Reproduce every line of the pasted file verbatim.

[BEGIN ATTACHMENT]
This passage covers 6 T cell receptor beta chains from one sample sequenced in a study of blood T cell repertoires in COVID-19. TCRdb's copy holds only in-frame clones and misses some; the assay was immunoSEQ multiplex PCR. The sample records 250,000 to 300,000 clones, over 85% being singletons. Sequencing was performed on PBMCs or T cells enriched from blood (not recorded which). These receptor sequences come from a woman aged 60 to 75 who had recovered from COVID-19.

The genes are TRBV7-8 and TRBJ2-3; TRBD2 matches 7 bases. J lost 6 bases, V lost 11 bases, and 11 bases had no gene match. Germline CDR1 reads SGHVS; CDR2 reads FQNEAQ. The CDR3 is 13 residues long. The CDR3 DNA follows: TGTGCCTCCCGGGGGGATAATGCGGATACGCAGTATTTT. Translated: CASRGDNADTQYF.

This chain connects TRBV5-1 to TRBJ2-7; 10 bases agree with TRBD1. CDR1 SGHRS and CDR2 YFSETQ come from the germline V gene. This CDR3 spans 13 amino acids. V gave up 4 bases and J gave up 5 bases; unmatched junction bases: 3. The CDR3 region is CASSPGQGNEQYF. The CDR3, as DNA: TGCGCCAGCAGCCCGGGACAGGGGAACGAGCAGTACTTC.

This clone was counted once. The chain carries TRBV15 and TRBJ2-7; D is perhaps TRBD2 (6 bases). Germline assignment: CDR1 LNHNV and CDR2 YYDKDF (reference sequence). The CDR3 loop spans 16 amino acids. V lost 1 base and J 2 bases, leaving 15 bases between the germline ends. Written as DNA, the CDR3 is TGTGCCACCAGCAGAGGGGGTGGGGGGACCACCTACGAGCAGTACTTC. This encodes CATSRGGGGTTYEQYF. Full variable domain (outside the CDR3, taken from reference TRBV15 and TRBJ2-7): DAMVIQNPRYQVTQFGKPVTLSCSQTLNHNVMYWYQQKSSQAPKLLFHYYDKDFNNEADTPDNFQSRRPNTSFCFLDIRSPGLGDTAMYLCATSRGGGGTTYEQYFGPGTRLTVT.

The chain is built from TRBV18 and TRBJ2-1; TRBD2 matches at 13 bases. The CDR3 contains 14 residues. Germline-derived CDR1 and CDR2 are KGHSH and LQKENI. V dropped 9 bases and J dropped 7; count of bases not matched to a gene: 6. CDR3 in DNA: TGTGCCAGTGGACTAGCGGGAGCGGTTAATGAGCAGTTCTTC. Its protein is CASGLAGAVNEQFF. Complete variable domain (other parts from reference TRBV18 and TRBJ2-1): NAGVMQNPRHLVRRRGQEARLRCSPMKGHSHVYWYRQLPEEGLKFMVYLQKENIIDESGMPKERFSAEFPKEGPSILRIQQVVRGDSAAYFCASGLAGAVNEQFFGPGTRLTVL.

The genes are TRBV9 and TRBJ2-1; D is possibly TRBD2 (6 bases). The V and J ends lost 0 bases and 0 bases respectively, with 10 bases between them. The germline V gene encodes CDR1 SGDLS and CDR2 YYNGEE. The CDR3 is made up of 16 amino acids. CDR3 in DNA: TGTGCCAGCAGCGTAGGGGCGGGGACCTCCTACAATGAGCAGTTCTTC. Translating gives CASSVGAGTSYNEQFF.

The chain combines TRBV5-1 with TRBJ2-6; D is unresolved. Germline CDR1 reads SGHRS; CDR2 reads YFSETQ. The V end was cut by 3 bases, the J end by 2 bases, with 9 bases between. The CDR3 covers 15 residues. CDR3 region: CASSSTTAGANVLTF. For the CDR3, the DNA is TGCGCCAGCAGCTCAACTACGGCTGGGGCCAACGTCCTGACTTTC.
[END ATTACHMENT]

This passage covers 6 T cell receptor beta chains from one sample sequenced in a study of blood T cell repertoires in COVID-19. TCRdb's copy holds only in-frame clones and misses some; the assay was immunoSEQ multiplex PCR. The sample records 250,000 to 300,000 clones, over 85% being singletons. Sequencing was performed on PBMCs or T cells enriched from blood (not recorded which). These receptor sequences come from a woman aged 60 to 75 who had recovered from COVID-19.

The genes are TRBV7-8 and TRBJ2-3; TRBD2 matches 7 bases. J lost 6 bases, V lost 11 bases, and 11 bases had no gene match. Germline CDR1 reads SGHVS; CDR2 reads FQNEAQ. The CDR3 is 13 residues long. The CDR3 DNA follows: TGTGCCTCCCGGGGGGATAATGCGGATACGCAGTATTTT. Translated: CASRGDNADTQYF.

This chain connects TRBV5-1 to TRBJ2-7; 10 bases agree with TRBD1. CDR1 SGHRS and CDR2 YFSETQ come from the germline V gene. This CDR3 spans 13 amino acids. V gave up 4 bases and J gave up 5 bases; unmatched junction bases: 3. The CDR3 region is CASSPGQGNEQYF. The CDR3, as DNA: TGCGCCAGCAGCCCGGGACAGGGGAACGAGCAGTACTTC.

This clone was counted once. The chain carries TRBV15 and TRBJ2-7; D is perhaps TRBD2 (6 bases). Germline assignment: CDR1 LNHNV and CDR2 YYDKDF (reference sequence). The CDR3 loop spans 16 amino acids. V lost 1 base and J 2 bases, leaving 15 bases between the germline ends. Written as DNA, the CDR3 is TGTGCCACCAGCAGAGGGGGTGGGGGGACCACCTACGAGCAGTACTTC. This encodes CATSRGGGGTTYEQYF. Full variable domain (outside the CDR3, taken from reference TRBV15 and TRBJ2-7): DAMVIQNPRYQVTQFGKPVTLSCSQTLNHNVMYWYQQKSSQAPKLLFHYYDKDFNNEADTPDNFQSRRPNTSFCFLDIRSPGLGDTAMYLCATSRGGGGTTYEQYFGPGTRLTVT.

The chain is built from TRBV18 and TRBJ2-1; TRBD2 matches at 13 bases. The CDR3 contains 14 residues. Germline-derived CDR1 and CDR2 are KGHSH and LQKENI. V dropped 9 bases and J dropped 7; count of bases not matched to a gene: 6. CDR3 in DNA: TGTGCCAGTGGACTAGCGGGAGCGGTTAATGAGCAGTTCTTC. Its protein is CASGLAGAVNEQFF. Complete variable domain (other parts from reference TRBV18 and TRBJ2-1): NAGVMQNPRHLVRRRGQEARLRCSPMKGHSHVYWYRQLPEEGLKFMVYLQKENIIDESGMPKERFSAEFPKEGPSILRIQQVVRGDSAAYFCASGLAGAVNEQFFGPGTRLTVL.

The genes are TRBV9 and TRBJ2-1; D is possibly TRBD2 (6 bases). The V and J ends lost 0 bases and 0 bases respectively, with 10 bases between them. The germline V gene encodes CDR1 SGDLS and CDR2 YYNGEE. The CDR3 is made up of 16 amino acids. CDR3 in DNA: TGTGCCAGCAGCGTAGGGGCGGGGACCTCCTACAATGAGCAGTTCTTC. Translating gives CASSVGAGTSYNEQFF.

The chain combines TRBV5-1 with TRBJ2-6; D is unresolved. Germline CDR1 reads SGHRS; CDR2 reads YFSETQ. The V end was cut by 3 bases, the J end by 2 bases, with 9 bases between. The CDR3 covers 15 residues. CDR3 region: CASSSTTAGANVLTF. For the CDR3, the DNA is TGCGCCAGCAGCTCAACTACGGCTGGGGCCAACGTCCTGACTTTC.